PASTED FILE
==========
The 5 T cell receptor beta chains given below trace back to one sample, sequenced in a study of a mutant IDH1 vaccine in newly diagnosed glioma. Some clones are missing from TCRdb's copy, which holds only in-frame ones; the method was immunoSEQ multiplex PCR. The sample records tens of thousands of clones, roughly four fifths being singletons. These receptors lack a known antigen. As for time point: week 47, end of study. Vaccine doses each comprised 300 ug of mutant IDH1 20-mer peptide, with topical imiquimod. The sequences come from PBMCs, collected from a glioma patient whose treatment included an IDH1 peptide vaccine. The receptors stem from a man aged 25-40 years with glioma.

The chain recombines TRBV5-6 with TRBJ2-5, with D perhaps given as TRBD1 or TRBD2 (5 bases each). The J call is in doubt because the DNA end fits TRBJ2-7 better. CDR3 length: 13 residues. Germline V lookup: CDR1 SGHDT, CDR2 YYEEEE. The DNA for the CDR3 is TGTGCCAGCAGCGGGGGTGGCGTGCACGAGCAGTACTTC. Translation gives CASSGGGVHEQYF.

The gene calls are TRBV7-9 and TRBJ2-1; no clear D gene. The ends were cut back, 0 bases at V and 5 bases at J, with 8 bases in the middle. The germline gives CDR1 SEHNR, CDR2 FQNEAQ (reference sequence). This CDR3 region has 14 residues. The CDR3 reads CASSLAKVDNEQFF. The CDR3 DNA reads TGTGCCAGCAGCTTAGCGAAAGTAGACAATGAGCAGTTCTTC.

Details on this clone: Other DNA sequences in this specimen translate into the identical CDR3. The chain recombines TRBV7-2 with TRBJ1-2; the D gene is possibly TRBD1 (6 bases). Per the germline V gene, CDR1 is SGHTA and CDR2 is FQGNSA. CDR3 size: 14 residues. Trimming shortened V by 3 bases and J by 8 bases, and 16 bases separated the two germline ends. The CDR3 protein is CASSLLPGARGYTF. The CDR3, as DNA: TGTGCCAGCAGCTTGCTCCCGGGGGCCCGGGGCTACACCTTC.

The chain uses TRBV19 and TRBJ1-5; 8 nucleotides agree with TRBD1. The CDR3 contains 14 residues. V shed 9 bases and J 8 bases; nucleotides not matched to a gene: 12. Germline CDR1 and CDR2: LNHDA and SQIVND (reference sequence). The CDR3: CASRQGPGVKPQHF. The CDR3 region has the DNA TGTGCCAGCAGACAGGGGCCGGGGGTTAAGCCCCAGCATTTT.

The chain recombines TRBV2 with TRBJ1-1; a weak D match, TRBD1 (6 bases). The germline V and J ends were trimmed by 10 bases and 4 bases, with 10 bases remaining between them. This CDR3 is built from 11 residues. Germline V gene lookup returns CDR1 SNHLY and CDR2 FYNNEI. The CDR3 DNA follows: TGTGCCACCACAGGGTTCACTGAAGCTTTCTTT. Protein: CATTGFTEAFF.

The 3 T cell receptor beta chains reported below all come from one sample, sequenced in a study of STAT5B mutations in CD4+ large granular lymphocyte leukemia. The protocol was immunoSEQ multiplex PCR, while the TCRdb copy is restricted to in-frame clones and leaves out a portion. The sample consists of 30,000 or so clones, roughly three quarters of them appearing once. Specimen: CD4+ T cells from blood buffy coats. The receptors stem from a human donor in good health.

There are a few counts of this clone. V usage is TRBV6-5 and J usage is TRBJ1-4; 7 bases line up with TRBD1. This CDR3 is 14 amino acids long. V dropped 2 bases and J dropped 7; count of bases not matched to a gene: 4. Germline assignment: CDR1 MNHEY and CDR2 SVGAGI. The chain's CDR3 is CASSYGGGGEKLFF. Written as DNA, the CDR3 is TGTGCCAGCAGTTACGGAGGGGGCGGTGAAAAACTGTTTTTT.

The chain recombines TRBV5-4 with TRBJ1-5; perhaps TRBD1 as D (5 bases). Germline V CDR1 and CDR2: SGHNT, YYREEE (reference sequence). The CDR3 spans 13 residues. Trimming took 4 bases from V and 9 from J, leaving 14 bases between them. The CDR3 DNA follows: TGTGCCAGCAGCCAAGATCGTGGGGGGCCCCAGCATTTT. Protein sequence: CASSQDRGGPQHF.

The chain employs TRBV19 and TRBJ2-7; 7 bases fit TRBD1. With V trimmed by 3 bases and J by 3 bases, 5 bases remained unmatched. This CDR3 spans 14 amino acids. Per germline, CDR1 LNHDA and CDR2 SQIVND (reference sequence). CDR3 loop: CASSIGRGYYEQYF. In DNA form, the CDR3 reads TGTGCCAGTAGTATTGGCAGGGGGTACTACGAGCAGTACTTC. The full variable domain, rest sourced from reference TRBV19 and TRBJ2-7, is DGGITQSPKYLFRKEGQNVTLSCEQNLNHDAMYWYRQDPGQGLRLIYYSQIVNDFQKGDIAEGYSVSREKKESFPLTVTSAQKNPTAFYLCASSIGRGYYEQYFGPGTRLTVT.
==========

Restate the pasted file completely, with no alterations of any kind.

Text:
The 5 T cell receptor beta chains given below trace back to one sample, sequenced in a study of a mutant IDH1 vaccine in newly diagnosed glioma. Some clones are missing from TCRdb's copy, which holds only in-frame ones; the method was immunoSEQ multiplex PCR. The sample records tens of thousands of clones, roughly four fifths being singletons. These receptors lack a known antigen. As for time point: week 47, end of study. Vaccine doses each comprised 300 ug of mutant IDH1 20-mer peptide, with topical imiquimod. The sequences come from PBMCs, collected from a glioma patient whose treatment included an IDH1 peptide vaccine. The receptors stem from a man aged 25-40 years with glioma.

The chain recombines TRBV5-6 with TRBJ2-5, with D perhaps given as TRBD1 or TRBD2 (5 bases each). The J call is in doubt because the DNA end fits TRBJ2-7 better. CDR3 length: 13 residues. Germline V lookup: CDR1 SGHDT, CDR2 YYEEEE. The DNA for the CDR3 is TGTGCCAGCAGCGGGGGTGGCGTGCACGAGCAGTACTTC. Translation gives CASSGGGVHEQYF.

The gene calls are TRBV7-9 and TRBJ2-1; no clear D gene. The ends were cut back, 0 bases at V and 5 bases at J, with 8 bases in the middle. The germline gives CDR1 SEHNR, CDR2 FQNEAQ (reference sequence). This CDR3 region has 14 residues. The CDR3 reads CASSLAKVDNEQFF. The CDR3 DNA reads TGTGCCAGCAGCTTAGCGAAAGTAGACAATGAGCAGTTCTTC.

Details on this clone: Other DNA sequences in this specimen translate into the identical CDR3. The chain recombines TRBV7-2 with TRBJ1-2; the D gene is possibly TRBD1 (6 bases). Per the germline V gene, CDR1 is SGHTA and CDR2 is FQGNSA. CDR3 size: 14 residues. Trimming shortened V by 3 bases and J by 8 bases, and 16 bases separated the two germline ends. The CDR3 protein is CASSLLPGARGYTF. The CDR3, as DNA: TGTGCCAGCAGCTTGCTCCCGGGGGCCCGGGGCTACACCTTC.

The chain uses TRBV19 and TRBJ1-5; 8 nucleotides agree with TRBD1. The CDR3 contains 14 residues. V shed 9 bases and J 8 bases; nucleotides not matched to a gene: 12. Germline CDR1 and CDR2: LNHDA and SQIVND (reference sequence). The CDR3: CASRQGPGVKPQHF. The CDR3 region has the DNA TGTGCCAGCAGACAGGGGCCGGGGGTTAAGCCCCAGCATTTT.

The chain recombines TRBV2 with TRBJ1-1; a weak D match, TRBD1 (6 bases). The germline V and J ends were trimmed by 10 bases and 4 bases, with 10 bases remaining between them. This CDR3 is built from 11 residues. Germline V gene lookup returns CDR1 SNHLY and CDR2 FYNNEI. The CDR3 DNA follows: TGTGCCACCACAGGGTTCACTGAAGCTTTCTTT. Protein: CATTGFTEAFF.

The 3 T cell receptor beta chains reported below all come from one sample, sequenced in a study of STAT5B mutations in CD4+ large granular lymphocyte leukemia. The protocol was immunoSEQ multiplex PCR, while the TCRdb copy is restricted to in-frame clones and leaves out a portion. The sample consists of 30,000 or so clones, roughly three quarters of them appearing once. Specimen: CD4+ T cells from blood buffy coats. The receptors stem from a human donor in good health.

There are a few counts of this clone. V usage is TRBV6-5 and J usage is TRBJ1-4; 7 bases line up with TRBD1. This CDR3 is 14 amino acids long. V dropped 2 bases and J dropped 7; count of bases not matched to a gene: 4. Germline assignment: CDR1 MNHEY and CDR2 SVGAGI. The chain's CDR3 is CASSYGGGGEKLFF. Written as DNA, the CDR3 is TGTGCCAGCAGTTACGGAGGGGGCGGTGAAAAACTGTTTTTT.

The chain recombines TRBV5-4 with TRBJ1-5; perhaps TRBD1 as D (5 bases). Germline V CDR1 and CDR2: SGHNT, YYREEE (reference sequence). The CDR3 spans 13 residues. Trimming took 4 bases from V and 9 from J, leaving 14 bases between them. The CDR3 DNA follows: TGTGCCAGCAGCCAAGATCGTGGGGGGCCCCAGCATTTT. Protein sequence: CASSQDRGGPQHF.

The chain employs TRBV19 and TRBJ2-7; 7 bases fit TRBD1. With V trimmed by 3 bases and J by 3 bases, 5 bases remained unmatched. This CDR3 spans 14 amino acids. Per germline, CDR1 LNHDA and CDR2 SQIVND (reference sequence). CDR3 loop: CASSIGRGYYEQYF. In DNA form, the CDR3 reads TGTGCCAGTAGTATTGGCAGGGGGTACTACGAGCAGTACTTC. The full variable domain, rest sourced from reference TRBV19 and TRBJ2-7, is DGGITQSPKYLFRKEGQNVTLSCEQNLNHDAMYWYRQDPGQGLRLIYYSQIVNDFQKGDIAEGYSVSREKKESFPLTVTSAQKNPTAFYLCASSIGRGYYEQYFGPGTRLTVT.